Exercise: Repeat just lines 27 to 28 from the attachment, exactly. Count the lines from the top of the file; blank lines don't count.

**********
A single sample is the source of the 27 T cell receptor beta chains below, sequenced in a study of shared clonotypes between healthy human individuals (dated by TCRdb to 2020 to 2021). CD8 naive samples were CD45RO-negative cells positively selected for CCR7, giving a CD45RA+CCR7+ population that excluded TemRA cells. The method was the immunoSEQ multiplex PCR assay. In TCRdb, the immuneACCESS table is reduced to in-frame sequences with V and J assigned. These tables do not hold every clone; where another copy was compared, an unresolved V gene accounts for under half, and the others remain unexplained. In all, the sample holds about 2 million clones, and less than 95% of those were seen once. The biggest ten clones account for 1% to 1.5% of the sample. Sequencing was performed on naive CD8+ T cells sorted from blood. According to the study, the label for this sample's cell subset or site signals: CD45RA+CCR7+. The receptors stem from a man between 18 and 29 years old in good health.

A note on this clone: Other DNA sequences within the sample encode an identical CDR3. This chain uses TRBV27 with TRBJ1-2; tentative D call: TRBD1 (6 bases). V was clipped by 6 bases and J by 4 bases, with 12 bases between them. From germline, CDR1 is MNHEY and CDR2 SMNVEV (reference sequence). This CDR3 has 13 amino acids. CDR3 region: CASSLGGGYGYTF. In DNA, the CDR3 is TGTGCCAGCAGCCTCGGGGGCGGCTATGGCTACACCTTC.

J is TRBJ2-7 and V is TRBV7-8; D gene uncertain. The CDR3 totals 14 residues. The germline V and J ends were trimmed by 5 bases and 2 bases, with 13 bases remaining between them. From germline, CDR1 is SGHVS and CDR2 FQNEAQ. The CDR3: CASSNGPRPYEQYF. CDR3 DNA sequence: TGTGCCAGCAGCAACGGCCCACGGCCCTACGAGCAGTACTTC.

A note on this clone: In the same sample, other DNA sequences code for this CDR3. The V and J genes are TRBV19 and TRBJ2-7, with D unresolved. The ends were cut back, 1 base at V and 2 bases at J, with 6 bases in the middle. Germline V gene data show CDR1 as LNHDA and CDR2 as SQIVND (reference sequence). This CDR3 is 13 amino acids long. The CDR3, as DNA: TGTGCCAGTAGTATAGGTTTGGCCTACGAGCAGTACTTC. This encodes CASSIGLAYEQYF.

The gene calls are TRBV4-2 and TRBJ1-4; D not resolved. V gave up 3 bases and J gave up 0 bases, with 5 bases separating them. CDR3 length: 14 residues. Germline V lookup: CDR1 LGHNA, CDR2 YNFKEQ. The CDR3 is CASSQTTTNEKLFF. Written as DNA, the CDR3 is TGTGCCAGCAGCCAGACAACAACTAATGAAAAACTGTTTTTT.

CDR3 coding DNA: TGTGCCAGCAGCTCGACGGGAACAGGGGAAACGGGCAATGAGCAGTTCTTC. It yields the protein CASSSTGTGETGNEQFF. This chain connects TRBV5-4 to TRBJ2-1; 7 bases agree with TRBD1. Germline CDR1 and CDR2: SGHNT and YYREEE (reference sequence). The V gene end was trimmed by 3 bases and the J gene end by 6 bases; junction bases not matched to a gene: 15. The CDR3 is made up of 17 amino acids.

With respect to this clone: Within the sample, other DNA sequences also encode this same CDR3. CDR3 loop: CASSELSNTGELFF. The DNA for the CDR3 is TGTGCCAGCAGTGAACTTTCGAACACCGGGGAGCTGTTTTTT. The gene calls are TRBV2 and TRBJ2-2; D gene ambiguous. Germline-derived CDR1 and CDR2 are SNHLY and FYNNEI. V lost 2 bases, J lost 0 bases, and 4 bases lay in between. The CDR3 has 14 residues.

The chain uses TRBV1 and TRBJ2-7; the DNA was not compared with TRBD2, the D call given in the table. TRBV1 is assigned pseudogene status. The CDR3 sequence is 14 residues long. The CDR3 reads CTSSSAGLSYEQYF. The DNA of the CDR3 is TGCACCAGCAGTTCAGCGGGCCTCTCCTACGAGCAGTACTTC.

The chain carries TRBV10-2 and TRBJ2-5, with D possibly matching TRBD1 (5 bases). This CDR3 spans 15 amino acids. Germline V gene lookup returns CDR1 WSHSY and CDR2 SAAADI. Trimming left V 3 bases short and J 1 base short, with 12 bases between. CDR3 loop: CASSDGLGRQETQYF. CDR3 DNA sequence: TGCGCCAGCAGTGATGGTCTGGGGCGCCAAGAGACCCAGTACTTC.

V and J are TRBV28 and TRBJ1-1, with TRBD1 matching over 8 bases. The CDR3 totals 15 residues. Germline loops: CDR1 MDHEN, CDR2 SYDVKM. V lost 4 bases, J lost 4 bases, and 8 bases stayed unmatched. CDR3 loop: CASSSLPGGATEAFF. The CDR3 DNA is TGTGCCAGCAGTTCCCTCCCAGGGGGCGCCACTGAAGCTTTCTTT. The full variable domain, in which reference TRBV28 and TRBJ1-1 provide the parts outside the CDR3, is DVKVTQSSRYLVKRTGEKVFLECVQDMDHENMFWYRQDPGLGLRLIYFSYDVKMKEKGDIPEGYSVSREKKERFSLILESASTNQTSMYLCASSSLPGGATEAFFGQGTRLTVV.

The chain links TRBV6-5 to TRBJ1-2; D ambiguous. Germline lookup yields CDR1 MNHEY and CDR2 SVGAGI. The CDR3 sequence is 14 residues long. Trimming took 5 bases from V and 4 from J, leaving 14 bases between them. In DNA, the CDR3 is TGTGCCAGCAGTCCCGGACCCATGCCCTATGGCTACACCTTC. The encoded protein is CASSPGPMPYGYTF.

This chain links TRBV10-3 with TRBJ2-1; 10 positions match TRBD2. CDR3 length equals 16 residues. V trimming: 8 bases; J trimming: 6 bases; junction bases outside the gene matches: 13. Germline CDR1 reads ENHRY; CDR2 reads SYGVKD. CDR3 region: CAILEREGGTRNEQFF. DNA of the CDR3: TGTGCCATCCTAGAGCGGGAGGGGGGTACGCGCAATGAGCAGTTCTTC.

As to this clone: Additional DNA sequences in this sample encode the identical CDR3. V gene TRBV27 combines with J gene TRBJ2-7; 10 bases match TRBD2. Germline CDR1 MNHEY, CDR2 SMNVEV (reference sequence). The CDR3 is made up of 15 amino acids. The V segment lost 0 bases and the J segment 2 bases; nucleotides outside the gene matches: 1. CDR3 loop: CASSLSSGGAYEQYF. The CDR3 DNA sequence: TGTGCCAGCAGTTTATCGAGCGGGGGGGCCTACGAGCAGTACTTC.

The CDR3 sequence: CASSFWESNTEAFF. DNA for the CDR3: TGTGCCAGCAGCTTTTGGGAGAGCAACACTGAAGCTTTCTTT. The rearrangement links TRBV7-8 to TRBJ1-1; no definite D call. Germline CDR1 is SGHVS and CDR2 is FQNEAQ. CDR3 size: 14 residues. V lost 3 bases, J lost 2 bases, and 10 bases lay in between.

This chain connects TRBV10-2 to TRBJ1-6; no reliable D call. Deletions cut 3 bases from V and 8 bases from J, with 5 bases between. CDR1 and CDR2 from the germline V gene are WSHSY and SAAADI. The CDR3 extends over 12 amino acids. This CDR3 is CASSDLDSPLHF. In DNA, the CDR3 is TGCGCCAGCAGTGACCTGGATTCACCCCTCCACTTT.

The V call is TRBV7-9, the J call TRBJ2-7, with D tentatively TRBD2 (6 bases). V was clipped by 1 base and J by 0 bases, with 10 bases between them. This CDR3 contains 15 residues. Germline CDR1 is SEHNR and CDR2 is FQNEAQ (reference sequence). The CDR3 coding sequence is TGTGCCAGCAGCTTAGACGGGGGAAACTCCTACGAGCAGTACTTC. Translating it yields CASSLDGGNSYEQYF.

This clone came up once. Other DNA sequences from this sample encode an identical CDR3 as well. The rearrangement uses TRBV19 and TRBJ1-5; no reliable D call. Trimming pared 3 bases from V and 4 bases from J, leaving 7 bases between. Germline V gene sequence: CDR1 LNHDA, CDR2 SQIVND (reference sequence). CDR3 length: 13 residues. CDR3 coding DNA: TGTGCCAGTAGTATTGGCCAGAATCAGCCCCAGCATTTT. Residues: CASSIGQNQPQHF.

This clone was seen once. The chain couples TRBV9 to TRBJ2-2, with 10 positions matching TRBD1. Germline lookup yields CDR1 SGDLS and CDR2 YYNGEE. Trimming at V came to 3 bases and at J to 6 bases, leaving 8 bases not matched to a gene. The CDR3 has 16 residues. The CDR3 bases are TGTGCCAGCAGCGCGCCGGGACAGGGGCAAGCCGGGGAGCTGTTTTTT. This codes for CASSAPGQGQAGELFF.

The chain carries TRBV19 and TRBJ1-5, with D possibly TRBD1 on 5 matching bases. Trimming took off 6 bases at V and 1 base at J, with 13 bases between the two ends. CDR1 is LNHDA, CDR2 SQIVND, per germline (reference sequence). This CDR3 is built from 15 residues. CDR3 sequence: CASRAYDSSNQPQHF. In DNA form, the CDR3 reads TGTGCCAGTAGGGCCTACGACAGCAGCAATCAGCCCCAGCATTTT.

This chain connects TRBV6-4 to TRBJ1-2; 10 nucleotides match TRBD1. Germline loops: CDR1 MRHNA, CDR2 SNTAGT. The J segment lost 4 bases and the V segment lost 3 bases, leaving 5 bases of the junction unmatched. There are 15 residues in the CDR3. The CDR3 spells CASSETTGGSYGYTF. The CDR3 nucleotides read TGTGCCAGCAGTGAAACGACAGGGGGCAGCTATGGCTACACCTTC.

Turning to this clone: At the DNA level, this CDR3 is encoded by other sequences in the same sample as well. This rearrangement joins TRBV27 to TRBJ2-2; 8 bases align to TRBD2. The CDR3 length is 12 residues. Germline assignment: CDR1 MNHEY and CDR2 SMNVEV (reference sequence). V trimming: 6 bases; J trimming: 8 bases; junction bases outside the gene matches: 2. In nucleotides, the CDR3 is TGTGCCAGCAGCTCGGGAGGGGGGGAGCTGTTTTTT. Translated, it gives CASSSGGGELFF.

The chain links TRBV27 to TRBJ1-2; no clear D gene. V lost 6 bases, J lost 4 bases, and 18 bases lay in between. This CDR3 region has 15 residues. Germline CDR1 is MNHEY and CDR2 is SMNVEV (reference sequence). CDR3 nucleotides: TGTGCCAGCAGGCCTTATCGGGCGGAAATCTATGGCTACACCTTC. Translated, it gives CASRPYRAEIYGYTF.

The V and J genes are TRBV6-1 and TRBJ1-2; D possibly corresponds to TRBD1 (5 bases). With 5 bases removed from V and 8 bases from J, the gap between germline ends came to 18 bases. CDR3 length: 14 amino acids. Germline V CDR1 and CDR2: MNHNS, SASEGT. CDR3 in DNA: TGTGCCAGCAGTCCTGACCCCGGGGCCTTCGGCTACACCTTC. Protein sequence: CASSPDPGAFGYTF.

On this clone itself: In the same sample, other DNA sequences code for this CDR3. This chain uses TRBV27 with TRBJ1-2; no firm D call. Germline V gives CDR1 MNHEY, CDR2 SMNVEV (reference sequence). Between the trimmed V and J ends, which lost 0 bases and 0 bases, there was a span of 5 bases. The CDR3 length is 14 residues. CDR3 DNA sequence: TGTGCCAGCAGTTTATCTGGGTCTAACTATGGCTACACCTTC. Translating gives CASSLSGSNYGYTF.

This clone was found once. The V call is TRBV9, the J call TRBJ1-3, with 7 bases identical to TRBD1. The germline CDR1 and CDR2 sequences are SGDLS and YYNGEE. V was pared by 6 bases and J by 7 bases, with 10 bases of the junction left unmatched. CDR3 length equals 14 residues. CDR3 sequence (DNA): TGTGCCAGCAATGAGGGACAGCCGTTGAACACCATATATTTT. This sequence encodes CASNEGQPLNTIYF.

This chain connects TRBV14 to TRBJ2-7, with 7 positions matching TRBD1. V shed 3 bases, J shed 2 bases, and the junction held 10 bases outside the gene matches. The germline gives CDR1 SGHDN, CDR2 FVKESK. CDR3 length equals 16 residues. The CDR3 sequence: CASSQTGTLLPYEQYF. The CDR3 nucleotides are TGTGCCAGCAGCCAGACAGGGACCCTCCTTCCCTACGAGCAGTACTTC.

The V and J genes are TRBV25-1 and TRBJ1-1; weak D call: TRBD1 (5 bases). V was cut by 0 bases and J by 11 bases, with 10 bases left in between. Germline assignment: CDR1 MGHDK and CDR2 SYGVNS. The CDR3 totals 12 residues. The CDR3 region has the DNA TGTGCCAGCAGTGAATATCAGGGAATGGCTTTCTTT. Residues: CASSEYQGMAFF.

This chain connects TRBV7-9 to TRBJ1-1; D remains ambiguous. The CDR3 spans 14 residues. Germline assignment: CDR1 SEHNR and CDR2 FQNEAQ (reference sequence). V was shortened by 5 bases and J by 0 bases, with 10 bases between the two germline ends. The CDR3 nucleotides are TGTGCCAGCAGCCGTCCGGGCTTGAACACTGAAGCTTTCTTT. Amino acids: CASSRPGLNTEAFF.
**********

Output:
The V and J genes are TRBV25-1 and TRBJ1-1; weak D call: TRBD1 (5 bases). V was cut by 0 bases and J by 11 bases, with 10 bases left in between. Germline assignment: CDR1 MGHDK and CDR2 SYGVNS. The CDR3 totals 12 residues. The CDR3 region has the DNA TGTGCCAGCAGTGAATATCAGGGAATGGCTTTCTTT. Residues: CASSEYQGMAFF.

This chain connects TRBV7-9 to TRBJ1-1; D remains ambiguous. The CDR3 spans 14 residues. Germline assignment: CDR1 SEHNR and CDR2 FQNEAQ (reference sequence). V was shortened by 5 bases and J by 0 bases, with 10 bases between the two germline ends. The CDR3 nucleotides are TGTGCCAGCAGCCGTCCGGGCTTGAACACTGAAGCTTTCTTT. Amino acids: CASSRPGLNTEAFF.